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Sepulveda v. Commissioner of Social Security

United States District Court, Second Circuit

December 16, 2013

WILFREDO SEPULVEDA, Plaintiff,
v.
COMMISSIONER OF SOCIAL SECURITY, Defendant.

MEMORANDUM OPINION AND ORDER

JESSE M. FURMAN, District Judge.

Pro se Plaintiff Wilfredo Sepulveda brings this action pursuant to Section 205(g) of the Social Security Act (the "Act"), Title 42, United States Code, Section 405(g), challenging a final decision of the Commissioner of Social Security (the "Commissioner") finding him ineligible for disability insurance benefits ("DIB") and Supplemental Security Income ("SSI") as of January 26, 2011. The Commissioner has moved, unopposed, for judgment on the pleadings pursuant to Rule 12(c) of the Federal Rules of Civil Procedure. (Docket No. 16). For the reasons discussed below, the Commissioner's motion for judgment on the pleadings is GRANTED.

BACKGROUND

The following facts are taken from the administrative record. The record consists of, among other things, Plaintiff's testimony at an administrative hearing, opinions of various consultative examiners, and hospital records from a July 2010 accident, described below. Plaintiff did not provide any records from regularly treating doctors.

Plaintiff was born in 1977, lives by himself, and completed high school as well as two semesters of college. (Transcript of the Administrative Record ("Tr.") 30, 70, 162). Plaintiff worked as a porter in an office building from 1997 until 2002, and again for a period of eight months in 2009 and 2010. ( Id. 30-31, 93-95). He was laid off in June 2010. ( Id. 31).

In February of 2009, Plaintiff underwent a series of physical and psychological evaluations at the request of the New York State Division of Disability Determinations. ( Id. 160-72). At the physical examination, conducted by Dr. Aurelio Salon, Plaintiff complained of depression and anxiety, as well as "low back and neck pain" as a result of a 2003 automobile accident. ( Id. 166). Dr. Salon found "mild degenerative spondylosis at L3-L4" of Plaintiff's lumbosacral spine ( id. 172), but otherwise found no abnormalities in the spine and concluded that there were "no objective findings to support the fact that [Plaintiff] would be restricted in his ability to sit or stand or... climb, push, pull, or carry heavy objects." ( Id. 167-69).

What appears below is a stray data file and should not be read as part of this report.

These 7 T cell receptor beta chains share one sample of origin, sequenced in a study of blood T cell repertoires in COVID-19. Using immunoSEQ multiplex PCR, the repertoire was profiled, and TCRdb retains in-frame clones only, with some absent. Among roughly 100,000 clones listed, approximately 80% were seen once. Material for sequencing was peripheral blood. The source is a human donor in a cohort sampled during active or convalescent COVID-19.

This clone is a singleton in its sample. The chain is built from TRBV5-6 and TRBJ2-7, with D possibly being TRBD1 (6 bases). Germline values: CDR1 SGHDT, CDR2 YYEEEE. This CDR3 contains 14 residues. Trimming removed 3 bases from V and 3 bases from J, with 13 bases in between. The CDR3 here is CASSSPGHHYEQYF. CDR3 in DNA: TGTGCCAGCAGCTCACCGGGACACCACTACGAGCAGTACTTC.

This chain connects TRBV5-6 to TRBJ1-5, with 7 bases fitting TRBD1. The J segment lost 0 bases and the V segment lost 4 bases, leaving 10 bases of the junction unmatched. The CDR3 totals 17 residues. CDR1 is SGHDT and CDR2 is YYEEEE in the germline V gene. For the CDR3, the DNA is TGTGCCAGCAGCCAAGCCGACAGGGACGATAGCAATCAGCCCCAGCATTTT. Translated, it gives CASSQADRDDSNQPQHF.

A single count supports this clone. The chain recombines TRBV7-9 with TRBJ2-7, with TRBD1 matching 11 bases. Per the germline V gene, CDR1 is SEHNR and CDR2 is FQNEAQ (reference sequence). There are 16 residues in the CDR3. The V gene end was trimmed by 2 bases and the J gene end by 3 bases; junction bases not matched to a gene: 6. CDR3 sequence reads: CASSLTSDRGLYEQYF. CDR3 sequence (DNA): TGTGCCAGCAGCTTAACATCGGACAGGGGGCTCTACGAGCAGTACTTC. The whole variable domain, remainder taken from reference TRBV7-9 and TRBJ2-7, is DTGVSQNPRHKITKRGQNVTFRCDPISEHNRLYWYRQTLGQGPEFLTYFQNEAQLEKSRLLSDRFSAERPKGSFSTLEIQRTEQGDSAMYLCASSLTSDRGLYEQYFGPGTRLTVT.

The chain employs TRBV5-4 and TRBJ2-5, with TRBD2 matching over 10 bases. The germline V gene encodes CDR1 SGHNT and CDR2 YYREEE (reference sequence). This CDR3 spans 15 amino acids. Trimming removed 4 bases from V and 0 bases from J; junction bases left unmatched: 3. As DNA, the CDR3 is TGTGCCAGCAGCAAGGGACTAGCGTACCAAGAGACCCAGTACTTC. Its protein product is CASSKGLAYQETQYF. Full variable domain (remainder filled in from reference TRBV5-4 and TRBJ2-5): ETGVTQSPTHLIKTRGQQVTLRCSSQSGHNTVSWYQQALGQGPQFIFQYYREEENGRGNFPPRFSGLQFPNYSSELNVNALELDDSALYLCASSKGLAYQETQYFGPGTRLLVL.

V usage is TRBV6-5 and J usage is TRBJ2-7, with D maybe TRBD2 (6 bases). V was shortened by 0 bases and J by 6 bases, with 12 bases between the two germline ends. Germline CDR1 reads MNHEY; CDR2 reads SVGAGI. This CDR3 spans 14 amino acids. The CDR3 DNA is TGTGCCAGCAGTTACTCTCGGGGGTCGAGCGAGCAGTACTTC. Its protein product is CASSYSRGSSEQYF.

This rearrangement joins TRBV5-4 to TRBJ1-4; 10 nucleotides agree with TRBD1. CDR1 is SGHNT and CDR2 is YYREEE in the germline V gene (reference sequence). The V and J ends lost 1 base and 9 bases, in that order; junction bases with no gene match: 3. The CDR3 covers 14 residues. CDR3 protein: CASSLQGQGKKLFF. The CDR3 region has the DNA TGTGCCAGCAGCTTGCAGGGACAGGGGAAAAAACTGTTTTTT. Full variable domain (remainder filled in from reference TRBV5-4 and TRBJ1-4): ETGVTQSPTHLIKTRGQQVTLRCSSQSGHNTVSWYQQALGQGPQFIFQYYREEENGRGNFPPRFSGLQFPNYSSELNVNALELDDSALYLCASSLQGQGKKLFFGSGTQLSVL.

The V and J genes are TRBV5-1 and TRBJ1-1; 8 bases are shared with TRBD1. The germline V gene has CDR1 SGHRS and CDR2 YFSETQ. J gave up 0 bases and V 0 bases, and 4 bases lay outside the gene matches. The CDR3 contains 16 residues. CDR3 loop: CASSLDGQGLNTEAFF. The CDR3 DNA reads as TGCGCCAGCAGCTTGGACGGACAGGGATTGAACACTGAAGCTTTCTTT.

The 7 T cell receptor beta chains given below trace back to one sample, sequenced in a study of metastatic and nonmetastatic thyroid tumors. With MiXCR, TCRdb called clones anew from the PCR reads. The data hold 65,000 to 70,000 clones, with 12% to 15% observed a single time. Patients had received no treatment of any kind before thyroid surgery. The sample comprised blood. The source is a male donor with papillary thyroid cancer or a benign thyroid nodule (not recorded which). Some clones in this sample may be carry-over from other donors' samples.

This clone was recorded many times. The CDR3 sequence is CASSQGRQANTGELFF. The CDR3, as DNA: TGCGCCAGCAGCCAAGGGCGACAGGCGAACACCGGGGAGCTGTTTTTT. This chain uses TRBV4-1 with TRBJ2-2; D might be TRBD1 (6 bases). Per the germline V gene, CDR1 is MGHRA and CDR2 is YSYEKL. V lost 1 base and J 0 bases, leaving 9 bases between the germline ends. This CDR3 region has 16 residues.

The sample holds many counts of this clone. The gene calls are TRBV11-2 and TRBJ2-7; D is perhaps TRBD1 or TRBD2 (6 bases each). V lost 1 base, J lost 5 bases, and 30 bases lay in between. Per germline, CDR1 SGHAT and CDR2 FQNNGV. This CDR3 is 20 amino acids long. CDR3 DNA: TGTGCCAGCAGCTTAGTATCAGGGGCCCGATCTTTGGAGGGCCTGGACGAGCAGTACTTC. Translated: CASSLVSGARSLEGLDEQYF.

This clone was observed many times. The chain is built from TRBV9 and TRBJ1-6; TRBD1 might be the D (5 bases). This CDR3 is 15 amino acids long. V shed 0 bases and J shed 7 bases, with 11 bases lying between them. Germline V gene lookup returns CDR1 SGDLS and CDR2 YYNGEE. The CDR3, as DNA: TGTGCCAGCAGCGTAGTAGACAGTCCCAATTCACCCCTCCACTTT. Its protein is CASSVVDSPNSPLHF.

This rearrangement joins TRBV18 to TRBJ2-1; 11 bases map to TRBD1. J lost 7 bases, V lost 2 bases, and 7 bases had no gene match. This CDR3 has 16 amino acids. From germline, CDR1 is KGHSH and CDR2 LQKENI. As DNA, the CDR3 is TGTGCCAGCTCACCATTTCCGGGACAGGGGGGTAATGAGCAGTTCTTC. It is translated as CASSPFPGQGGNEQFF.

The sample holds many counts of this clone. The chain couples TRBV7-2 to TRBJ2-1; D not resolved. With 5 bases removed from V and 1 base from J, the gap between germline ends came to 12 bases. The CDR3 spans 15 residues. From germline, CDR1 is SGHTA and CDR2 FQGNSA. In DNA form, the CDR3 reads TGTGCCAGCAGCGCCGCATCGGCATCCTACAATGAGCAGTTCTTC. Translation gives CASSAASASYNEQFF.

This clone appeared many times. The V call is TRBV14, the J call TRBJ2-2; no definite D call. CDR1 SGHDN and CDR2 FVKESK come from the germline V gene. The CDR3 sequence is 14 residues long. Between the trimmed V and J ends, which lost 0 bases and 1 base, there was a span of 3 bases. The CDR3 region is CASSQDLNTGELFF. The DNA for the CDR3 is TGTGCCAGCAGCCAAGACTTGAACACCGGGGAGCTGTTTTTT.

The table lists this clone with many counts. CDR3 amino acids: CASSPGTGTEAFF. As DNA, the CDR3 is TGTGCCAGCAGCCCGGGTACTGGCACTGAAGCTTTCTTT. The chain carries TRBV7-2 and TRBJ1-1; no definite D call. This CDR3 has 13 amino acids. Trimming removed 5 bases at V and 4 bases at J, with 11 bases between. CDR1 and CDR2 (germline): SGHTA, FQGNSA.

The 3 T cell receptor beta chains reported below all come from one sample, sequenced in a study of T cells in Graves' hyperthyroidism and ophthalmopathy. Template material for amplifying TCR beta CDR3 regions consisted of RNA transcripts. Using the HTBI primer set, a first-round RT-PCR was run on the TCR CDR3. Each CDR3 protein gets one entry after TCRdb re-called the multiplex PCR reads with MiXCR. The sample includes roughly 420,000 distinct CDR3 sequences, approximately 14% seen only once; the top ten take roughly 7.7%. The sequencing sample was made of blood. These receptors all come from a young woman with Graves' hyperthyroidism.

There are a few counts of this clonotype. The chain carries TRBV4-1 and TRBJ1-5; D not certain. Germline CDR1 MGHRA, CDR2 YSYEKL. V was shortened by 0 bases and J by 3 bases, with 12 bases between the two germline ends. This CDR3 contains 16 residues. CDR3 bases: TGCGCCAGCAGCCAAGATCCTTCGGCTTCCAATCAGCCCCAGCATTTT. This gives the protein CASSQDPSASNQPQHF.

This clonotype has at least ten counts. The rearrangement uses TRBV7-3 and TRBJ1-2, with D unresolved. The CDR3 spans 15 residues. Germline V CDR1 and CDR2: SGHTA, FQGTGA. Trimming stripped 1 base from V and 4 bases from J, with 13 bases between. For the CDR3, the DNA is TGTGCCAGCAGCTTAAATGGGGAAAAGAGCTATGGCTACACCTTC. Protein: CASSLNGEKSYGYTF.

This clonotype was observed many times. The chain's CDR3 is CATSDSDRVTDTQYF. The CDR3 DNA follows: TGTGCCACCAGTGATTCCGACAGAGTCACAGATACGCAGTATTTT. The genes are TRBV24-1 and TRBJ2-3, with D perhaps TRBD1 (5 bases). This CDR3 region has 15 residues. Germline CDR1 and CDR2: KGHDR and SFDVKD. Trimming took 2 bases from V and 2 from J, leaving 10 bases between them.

At the psychological examination conducted by Dr. Heidi Van Horne, Plaintiff reported that he experienced difficulty sleeping, panic attacks, depression, and anxiety. ( Id. 162-63). Dr. Van Horne also reported that Plaintiff stated that "when he gets really depressed he drinks a lot of liquor, " and that "since fourteen years of age he has been smoking marijuana approximately three times per week." ( Id. 163). Dr. Van Horne diagnosed Plaintiff with dysthmic disorder, alcohol abuse, and cannabis abuse. ( Id. 165). Nevertheless, Dr. Van Horne noted that Plaintiff's demeanor was cooperative, his appearance was appropriate, his speech was fluent, and his thought processes were coherent. ( Id. 163-64). Dr. Van Horne concluded that Plaintiff's psychological problems were not "significant enough to interfere with [his] ability to function on a daily basis." ( Id. 164).